Thursday’s Rangers matchup with the lowly Montreal Canadiens was supposed to be the dawn of a new day that involved a synchronized offense with Patrick Kane at the forefront. Although that did happen with #88 registering his first goal and assist with his new club, several careless defensive mistakes allowed the Habs to hang around before Igor Shesterkin shut the door in the shootout, lifting the Blueshirts to a dramatic 4-3 victory, snapping their two-game skid. The contest was a fast-paced, wide-open affair and underscored issues New York needs to solve over their final 18 regular season games entering the postseason.
From the moment the puck dropped on this one until the final buzzer in overtime, there was no Rangers defense in sight, as a slew of turnovers led to an abundance of odd-man rushes and breakaways for Montreal. Still, Shesterkin, for the most part, stood tall and masked their issues as part of a 23 save, +0.07 Goals Saved Above Expected outing. It took the Habs a mere 35 seconds to send the Bell Centre into a frenzy when Kaiden Guhle spun and fired a shot past Shesterkin for an early 1-0 lead. The tally was the fourth goal allowed by New York within the first minute of game this year, good for fourth most in the NHL, and set the tone for a period dominated by the Canadiens at even strength. The lone Rangers’ noteworthy moment came on a power play tip-in by Quebec native Alexis Lafreniere to tie it. Yet once the teams returned to five-on-five hockey, the hosts flew through the neutral zone with ease and peppered Igor’s cage, keeping New York’s defense on their heels, before being rewarded for it on the scoreboard when Alex Belzile skated past K’Andre Miller to start an odd-man rush and on his off end, beat Shesterkin short side to put Montreal in the driver’s seat after 20 minutes of play.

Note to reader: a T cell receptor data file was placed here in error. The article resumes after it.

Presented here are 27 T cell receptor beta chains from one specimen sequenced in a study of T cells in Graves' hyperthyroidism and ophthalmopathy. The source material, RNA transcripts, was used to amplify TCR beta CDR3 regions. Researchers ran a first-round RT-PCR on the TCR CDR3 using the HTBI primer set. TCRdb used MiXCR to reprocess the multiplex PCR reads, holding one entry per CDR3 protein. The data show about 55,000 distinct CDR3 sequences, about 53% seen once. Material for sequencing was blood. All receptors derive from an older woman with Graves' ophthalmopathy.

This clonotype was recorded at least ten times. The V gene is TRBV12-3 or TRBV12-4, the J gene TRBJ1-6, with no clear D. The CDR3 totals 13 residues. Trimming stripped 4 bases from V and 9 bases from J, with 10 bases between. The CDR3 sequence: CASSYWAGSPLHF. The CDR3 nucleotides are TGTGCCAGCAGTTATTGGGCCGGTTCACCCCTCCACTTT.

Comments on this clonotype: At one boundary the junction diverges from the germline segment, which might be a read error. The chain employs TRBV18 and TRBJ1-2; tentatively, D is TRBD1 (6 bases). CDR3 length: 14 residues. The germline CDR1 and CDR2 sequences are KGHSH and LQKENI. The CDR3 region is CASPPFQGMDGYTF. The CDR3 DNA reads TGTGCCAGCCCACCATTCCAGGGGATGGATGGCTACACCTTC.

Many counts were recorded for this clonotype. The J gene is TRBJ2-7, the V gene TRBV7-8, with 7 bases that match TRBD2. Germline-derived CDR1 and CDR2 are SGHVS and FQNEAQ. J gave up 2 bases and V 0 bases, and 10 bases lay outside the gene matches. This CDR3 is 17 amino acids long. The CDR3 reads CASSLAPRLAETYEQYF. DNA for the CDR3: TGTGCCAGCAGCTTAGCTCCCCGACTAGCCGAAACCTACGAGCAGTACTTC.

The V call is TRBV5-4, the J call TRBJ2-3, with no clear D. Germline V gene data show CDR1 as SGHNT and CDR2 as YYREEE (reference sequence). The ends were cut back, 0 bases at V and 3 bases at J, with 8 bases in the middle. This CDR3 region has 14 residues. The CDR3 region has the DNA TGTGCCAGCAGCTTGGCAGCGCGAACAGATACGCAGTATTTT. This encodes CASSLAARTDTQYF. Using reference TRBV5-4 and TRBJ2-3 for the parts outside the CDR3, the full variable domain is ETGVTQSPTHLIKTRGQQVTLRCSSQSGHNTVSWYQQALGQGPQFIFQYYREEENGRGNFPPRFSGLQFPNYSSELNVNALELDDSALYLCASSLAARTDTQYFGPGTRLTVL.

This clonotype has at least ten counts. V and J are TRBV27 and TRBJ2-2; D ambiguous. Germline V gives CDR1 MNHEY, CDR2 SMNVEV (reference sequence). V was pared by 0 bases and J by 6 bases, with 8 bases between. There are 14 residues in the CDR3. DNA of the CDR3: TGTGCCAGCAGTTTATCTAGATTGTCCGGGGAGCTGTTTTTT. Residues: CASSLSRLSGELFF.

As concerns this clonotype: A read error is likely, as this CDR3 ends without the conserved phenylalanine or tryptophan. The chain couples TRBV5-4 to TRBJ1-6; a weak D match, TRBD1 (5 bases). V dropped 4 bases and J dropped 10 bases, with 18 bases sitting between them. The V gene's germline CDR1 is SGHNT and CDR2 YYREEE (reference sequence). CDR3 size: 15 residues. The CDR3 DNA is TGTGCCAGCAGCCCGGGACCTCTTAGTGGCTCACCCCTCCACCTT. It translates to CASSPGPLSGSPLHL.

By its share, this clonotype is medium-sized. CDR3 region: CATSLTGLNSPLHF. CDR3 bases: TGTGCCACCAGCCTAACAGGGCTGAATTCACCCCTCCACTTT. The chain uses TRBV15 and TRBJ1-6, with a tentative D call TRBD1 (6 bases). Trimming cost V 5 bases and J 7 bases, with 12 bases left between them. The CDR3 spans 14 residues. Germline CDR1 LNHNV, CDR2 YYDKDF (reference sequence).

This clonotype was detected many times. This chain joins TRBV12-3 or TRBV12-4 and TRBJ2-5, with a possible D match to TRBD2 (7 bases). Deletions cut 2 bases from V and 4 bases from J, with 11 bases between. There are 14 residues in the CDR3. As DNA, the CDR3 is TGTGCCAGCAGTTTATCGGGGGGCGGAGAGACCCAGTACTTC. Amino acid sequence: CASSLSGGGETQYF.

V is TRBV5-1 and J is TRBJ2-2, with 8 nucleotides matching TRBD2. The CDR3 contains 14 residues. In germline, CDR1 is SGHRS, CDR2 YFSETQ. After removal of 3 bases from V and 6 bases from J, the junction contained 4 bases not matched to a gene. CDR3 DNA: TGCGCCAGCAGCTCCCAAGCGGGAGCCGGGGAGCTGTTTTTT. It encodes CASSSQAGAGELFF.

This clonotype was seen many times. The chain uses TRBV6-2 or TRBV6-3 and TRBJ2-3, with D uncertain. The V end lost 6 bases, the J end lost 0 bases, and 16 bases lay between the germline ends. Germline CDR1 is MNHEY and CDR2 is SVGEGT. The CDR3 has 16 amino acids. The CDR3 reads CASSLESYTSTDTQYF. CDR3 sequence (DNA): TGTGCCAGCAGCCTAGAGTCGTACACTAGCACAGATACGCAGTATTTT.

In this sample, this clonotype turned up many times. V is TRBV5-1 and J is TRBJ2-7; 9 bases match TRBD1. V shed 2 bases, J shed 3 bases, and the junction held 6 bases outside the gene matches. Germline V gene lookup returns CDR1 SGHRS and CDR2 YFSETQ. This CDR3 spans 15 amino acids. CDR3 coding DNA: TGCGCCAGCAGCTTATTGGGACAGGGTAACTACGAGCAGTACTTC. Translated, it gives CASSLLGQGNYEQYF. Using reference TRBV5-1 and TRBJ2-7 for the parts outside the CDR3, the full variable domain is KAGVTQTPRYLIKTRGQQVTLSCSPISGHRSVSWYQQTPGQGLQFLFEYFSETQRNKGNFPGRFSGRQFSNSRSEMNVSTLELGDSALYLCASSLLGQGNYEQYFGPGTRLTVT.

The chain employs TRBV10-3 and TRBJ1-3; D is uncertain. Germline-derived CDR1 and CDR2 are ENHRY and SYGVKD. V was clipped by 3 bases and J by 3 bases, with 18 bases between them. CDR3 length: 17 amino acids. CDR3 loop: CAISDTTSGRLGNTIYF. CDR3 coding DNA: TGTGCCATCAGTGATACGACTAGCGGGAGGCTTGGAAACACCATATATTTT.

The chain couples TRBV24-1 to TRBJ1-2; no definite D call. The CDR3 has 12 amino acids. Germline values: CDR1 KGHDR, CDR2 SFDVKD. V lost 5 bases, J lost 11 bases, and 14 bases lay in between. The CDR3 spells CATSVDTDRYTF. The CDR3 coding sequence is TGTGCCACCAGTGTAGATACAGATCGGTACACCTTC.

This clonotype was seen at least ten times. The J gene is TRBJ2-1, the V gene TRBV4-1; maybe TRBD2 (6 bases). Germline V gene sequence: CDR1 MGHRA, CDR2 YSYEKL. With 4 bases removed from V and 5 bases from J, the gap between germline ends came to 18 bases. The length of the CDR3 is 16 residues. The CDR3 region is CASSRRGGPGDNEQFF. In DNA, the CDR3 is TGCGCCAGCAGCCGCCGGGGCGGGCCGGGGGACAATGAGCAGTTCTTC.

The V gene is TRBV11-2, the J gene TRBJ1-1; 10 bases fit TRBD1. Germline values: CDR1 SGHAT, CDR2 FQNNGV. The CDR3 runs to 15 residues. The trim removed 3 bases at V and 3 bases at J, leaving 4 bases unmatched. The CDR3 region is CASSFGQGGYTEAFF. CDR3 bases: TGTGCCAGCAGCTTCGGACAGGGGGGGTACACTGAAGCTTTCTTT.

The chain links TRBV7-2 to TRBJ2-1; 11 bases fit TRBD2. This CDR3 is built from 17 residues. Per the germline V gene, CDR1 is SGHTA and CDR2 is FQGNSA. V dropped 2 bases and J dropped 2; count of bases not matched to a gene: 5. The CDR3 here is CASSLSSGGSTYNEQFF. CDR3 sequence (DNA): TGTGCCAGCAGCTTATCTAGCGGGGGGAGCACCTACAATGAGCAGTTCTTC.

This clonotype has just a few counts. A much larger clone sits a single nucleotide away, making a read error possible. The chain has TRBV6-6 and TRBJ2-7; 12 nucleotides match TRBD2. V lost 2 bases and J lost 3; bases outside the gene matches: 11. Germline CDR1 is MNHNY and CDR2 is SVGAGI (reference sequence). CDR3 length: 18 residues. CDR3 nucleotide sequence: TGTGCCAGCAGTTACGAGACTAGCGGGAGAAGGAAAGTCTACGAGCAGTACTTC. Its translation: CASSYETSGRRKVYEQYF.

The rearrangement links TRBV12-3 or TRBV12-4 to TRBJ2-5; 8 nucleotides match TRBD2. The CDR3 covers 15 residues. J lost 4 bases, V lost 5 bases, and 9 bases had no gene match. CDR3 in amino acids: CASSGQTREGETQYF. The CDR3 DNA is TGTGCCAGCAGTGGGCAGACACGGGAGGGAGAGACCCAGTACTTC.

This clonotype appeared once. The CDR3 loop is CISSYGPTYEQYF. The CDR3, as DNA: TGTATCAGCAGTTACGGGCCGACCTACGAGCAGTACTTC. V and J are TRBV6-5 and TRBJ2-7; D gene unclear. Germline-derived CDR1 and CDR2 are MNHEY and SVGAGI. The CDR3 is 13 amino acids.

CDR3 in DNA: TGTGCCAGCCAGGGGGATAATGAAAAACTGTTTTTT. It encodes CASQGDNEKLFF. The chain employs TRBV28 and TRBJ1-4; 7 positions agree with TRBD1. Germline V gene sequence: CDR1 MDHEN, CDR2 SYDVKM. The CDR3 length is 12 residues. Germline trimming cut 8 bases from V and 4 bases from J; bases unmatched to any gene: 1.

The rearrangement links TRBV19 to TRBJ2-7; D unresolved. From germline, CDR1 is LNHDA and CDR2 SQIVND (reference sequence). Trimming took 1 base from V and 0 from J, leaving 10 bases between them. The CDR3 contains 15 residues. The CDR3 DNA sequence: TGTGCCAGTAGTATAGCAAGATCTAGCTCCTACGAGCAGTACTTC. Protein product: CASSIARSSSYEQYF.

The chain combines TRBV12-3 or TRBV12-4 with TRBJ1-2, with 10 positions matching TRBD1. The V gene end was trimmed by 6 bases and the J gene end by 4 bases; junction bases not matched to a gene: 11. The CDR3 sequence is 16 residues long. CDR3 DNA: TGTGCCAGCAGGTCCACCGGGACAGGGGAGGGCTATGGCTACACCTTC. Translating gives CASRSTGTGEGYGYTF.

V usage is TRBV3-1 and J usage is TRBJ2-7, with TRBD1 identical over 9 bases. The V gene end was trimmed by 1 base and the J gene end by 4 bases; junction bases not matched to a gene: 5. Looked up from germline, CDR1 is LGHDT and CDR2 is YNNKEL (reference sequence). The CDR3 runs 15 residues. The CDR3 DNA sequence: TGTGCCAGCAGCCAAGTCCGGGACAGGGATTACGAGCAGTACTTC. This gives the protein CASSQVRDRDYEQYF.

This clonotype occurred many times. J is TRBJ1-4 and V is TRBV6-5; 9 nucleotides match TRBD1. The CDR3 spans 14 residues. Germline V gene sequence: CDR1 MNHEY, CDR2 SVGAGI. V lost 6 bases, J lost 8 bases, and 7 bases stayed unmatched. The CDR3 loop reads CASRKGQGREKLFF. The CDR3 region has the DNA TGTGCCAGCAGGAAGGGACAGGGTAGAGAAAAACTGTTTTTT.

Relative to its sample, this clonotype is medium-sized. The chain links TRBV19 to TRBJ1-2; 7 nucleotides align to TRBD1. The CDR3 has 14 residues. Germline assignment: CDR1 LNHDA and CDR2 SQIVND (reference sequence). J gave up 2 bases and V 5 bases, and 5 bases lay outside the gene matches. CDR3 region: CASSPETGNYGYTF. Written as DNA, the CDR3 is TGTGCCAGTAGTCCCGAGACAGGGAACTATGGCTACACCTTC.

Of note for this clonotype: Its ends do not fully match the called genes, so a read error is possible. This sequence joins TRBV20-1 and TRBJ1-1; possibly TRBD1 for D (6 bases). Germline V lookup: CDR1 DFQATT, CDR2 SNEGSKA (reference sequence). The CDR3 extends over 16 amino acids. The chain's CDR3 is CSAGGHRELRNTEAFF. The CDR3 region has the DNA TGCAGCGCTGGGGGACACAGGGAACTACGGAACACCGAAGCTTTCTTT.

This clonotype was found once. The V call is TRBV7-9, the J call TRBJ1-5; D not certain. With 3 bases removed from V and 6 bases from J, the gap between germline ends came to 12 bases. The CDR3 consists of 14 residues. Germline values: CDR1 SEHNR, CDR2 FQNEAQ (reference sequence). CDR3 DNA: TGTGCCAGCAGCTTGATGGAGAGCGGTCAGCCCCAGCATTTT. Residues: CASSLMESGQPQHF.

The second period brought more of the same, as following an early goal 48 seconds into the stanza by Rangers captain Jacob Trouba, who gave Kane his first assist as a Ranger and out-waited the Canadiens defense before roofing the biscuit over Sam Montembeault, the Habs feasted off of Blueshirts giveaways and applied sustained offensive zone pressure, only for a barrage of Trouba blocks to settle things down.
New York would clamp down defensively to begin the third period, but a late lapse nearly cost them when Niko Mikkola was caught pinching in, leading to a Josh Andreson breakaway which Shesterkin stopped to keep the game tied. Then in overtime, Miller tried to go off for a change but, while doing so, coughed up the puck. It nearly resulted in a game-winner, but help from the goalpost spared the defenseman, who was returning after sitting the last three games for spitting at Drew Doughty of the Los Angeles Kings back on February 26th, from becoming Rangerstown’s scapegoat of the night. As time wound down in the bonus frame, Adam Fox was boxed for holding putting Montreal on the power play. Yet despite some great looks, the Canadiens couldn’t beat Shesterkin or the goalposts, before eventually meeting their fate in the skills competition.